Maslow observed “if all you have is a hammer, everything seen become a nail.” In reading the critiques, it is clear the current understanding of this pernicious disorder is not understood as sub-optimal self-regulation and not an attentional deficit. Of the thousands of ADHD persons, age 5 to 85, attention is not the problem. An ADHD can watch TV or play a video game for hours on end without failing to attend.
    The basic problem with self-regulation, separating the disorder from PTSD, is their “cross temporal organization of self-efficacious behavior.” The various disorders with attentional control challenges, will not have an early onset of poorly organized behavior, lack intrinsic motivation and the necessary cognitive energy to met to normal developmental demand of life. Typical long-term symptoms include academic underachievement, easily bored, problems delaying immediate gratification for greater future reward, and poor self-efficacious decision-making. Like stage one Alzheimer, the processing speed if low, verbal fluency poor, working memory slippages, and impaired strategic decision making.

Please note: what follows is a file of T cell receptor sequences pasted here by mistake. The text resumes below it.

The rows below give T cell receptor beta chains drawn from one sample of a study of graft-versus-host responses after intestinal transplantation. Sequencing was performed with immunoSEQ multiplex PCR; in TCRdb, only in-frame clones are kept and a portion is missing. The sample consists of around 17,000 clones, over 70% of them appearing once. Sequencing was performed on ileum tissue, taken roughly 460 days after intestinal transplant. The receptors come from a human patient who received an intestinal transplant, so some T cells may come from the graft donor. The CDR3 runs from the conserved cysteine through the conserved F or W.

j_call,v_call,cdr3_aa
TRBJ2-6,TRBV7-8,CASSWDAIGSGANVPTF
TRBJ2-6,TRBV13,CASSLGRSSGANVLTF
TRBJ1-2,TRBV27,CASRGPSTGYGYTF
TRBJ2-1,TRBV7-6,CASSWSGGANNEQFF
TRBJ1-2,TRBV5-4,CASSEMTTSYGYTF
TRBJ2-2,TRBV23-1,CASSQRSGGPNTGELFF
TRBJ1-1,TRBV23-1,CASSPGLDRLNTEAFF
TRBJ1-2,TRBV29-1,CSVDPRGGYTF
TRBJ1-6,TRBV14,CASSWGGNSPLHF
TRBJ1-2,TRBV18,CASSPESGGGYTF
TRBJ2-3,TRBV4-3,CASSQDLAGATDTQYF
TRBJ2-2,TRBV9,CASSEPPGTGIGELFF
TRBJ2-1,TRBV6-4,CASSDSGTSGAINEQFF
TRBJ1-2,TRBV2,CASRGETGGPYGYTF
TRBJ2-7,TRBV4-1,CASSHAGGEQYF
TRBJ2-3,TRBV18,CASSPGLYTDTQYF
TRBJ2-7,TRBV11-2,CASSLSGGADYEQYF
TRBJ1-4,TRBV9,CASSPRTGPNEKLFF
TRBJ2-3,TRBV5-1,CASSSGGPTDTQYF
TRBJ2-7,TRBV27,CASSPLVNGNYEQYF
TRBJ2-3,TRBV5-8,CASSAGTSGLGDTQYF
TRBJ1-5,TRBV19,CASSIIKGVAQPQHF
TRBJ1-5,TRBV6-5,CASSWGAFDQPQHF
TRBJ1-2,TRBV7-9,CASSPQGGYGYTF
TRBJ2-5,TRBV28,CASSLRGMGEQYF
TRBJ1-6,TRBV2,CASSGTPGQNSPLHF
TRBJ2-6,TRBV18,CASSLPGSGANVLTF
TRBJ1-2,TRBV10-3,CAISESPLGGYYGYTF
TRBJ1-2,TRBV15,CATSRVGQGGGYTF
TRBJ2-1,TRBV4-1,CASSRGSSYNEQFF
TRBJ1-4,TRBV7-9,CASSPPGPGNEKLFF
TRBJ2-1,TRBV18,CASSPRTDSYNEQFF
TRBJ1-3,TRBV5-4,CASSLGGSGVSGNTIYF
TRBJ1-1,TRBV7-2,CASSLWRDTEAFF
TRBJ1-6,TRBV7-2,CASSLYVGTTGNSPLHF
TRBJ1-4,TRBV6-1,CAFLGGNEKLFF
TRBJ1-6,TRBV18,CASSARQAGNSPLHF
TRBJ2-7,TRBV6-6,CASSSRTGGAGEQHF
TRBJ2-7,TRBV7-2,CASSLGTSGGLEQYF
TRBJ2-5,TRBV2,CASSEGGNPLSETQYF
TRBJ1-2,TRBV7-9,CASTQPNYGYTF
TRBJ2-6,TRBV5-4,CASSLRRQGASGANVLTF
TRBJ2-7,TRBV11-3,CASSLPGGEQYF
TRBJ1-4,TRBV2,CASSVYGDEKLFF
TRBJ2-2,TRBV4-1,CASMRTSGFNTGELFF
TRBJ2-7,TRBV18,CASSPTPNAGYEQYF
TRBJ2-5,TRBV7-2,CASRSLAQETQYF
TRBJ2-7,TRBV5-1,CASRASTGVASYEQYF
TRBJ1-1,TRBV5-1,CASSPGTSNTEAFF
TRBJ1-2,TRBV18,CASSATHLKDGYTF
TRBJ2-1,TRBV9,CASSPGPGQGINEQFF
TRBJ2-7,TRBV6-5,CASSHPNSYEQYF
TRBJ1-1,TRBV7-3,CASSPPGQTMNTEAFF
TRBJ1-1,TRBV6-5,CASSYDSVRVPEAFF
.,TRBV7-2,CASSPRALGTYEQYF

Often reading fluency and comprehension is suboptimal (can’t read for pleasure by age 9), social insensitivity, overly verbalize thoughts, fail to follow thought with commitments to self or other, dead line projects, and avoid dull, boring, and monotonous work the is social critical. The clinical presentation is invisible or hidden to the here-and-now interview process.
    Given the enormous co-morbidly associated with the disorder; MHP should have more than one hammer, and not reflexively presuppose the problem is over observed. Medication is not an easy answer and requires careful, vigilant monitoring, as is rarely seen within our local communities.
    Never medicate without knowing upstanding its effective use. First understand the 21st Century science behind the disorder, The educate the person before ever medicating.

  21. Kimberly says:

    I couldn’t agree more. I treat kids of divorce. Loosing family is traumatic for kids and they often exhibit ADHD symptoms but what I found is that it’s really anxiety and depression. Thanks for opening up this conversation.

  22. Dr Andrew Kinsella says:

    In reply to Urban Sundvall,